William F. Buckley apparently changed a Martin Luther King quote

I was just looking up Martin Luther King’s urging a boycott on Goldwater’s candidacy (link), when I ran into this snippet from William F. Buckley’s 1990 novel, Tucker’s Last Stand:

What King actually wrote:

I think its kosher to misquote a historical figure in a fictional novel. I mean, Lincoln never really said "“So long as this country is cursed with slavery, so too will it be cursed with vampires.”, but the author of ‘Abraham Lincoln, Vampire Hunter’ still says he did.

Buckley’s novels meant to express political points. It’s a rather different subgenre of historical fiction than that book about Lincoln being a vampire hunter. Buckley’s quotes were real. Right after this quote comes a completely accurate quote from Drew Pearson attacking Goldwater’s convention for the smell of fascism. Other quotes I’ve looked up are accurate.

The point of this quote is apparently to knock King for attacking Goldwater with a silly claim about fascists being under his umbrella. But that’s not what King wrote.

So Buckley said that King said that Goldwater was a pro-Nazi or a crypto-Nazi. I’m confused, who should have socked whom in the goddamned face over this?

So far as I know, Buckley, to the end of his life refused to take back his assertion that Southerners had a valid right to impose Jim Crow in order to protect civilization. I don’t know why anyone holds him up as an example of a good conservative.

Also, Buckley was a fucking idiot.

Sure, Buckley was really clever. But get back to me when the mailmen and bank tellers get the day off on his birthday.

Wrong. Link.

Slee

Okay, I’ll give him that he eventually came around on that issue.

It’s worth mentioning that Buckley said that in 2004. For a supposedly smart guy, that’s a pretty slow learning curve.

Heh.

And Goldwater was a staunchly principled libertarian-style conservative. That would naturally have led him to have a government-hands-off approach to race relations. But for the same libertarian reasons, he also favored legalized abortion and became a vocal advocate of gay rights.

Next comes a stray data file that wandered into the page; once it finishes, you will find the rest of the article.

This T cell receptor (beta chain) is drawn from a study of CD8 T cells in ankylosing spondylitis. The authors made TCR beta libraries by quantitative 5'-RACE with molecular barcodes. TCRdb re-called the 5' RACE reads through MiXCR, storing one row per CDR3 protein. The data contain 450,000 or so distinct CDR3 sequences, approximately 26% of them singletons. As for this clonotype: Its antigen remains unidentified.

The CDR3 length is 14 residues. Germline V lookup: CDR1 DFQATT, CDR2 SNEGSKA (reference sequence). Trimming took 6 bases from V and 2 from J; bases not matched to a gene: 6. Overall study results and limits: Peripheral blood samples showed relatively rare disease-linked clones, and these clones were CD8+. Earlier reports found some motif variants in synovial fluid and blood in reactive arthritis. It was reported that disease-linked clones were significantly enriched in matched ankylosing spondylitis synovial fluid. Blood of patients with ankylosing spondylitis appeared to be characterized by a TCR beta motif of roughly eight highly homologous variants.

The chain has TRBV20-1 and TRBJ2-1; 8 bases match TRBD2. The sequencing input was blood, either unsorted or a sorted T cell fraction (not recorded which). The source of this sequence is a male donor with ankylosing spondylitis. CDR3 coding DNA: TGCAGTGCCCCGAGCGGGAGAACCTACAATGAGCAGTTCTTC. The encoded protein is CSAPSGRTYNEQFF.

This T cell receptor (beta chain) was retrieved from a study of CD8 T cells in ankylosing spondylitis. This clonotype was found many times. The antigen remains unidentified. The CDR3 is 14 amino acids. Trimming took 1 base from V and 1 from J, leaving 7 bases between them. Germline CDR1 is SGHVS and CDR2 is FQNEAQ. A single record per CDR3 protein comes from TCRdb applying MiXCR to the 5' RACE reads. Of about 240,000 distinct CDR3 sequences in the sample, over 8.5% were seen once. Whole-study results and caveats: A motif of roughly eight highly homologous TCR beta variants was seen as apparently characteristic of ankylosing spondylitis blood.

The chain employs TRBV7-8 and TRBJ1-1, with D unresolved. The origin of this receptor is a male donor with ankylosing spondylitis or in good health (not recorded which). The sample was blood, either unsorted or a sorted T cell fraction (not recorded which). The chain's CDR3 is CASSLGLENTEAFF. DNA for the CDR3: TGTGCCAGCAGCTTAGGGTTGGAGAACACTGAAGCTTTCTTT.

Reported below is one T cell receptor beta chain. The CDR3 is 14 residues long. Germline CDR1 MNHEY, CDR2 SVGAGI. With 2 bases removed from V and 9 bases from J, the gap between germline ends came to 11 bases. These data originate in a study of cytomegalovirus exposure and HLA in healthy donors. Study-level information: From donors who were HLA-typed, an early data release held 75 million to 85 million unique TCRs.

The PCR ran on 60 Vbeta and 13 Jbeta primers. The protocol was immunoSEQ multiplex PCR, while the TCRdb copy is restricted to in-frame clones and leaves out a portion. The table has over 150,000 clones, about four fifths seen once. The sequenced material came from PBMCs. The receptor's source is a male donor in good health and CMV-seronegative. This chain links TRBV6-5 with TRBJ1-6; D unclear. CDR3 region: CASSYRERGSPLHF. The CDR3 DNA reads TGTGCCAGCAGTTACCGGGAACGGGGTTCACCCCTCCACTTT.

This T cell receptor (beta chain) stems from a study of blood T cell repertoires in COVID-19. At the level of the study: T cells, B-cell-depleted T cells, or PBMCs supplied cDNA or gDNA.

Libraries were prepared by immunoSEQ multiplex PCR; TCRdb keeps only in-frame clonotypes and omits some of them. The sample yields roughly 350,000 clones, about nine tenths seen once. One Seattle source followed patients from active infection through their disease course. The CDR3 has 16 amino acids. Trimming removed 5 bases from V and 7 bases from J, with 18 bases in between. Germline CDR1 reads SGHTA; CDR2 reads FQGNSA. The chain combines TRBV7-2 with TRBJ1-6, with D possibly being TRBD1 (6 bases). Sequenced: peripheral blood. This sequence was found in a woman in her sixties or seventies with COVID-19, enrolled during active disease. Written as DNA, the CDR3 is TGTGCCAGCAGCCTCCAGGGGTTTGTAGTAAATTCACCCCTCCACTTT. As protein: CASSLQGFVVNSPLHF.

OK, that pretty much owned.

F and R are next to each other on the keyboard. Given that I read a recent novel by Stephen King that misspelled the name of the city of Killeen, TX at least 100 times, this sort of thing is not worth getting upset over - it’s just bad typing, bad fact-checking, and bad editing.

When Buckley wrote that he did not have the Internet to fact check. That may have been how he remembered it. Or he purposely had a character misquote someone. It is fiction after all. I’m not seeing much to get upset over.

I’m really annoyed whren people say this. There were libraries, abstracts, and books of quotations before the Internet existed. I know – I did plenty of looking up sand fact-checking in pre-internet days. The internet just made it much easier (it also made it easier to find incorrect “facts”, too, I observe). Saying that “The Internet didn’t Exuist” is mno excuse.
If Buckley changed a quote, even in a book of fiction, then, unless it was to reveal something about the character, that’s not kosher, in my book.

If Buckley innocejntly misquoted because that’s the way he recalled it (and he didn’t fact-check), then the way he misremembers it says something significant about Buckley’s pigeonholimng and thought processes.
Mixing up “fascist” and “racist” is more than just hitting the wrong typewriter key – there’s an extra “s” in there.

It’s not an excuse, it’s a reason.

Sorry, I’m not seeing any grand conspiracy here. A typo that got incorrectly corrected, which passed through the proof-reading process. Why attribute malice where simple incompetence is likely the answer?

Now if there’s a history of these things occurring in Buckley’s works, that bespeaks of a problem. But one typo? Not really…

That it’'s a typo that got “corrected” by an unknowledgeable editor (and subsequently not caught on re-read) is, I grant, plausible, but by no means proven. It’s easier and more likely that Buckley misquoted, and no one fact-checked it.
No grand cobnspiracy needed.

Yeah, that too. But do you think he misquoted on purpose?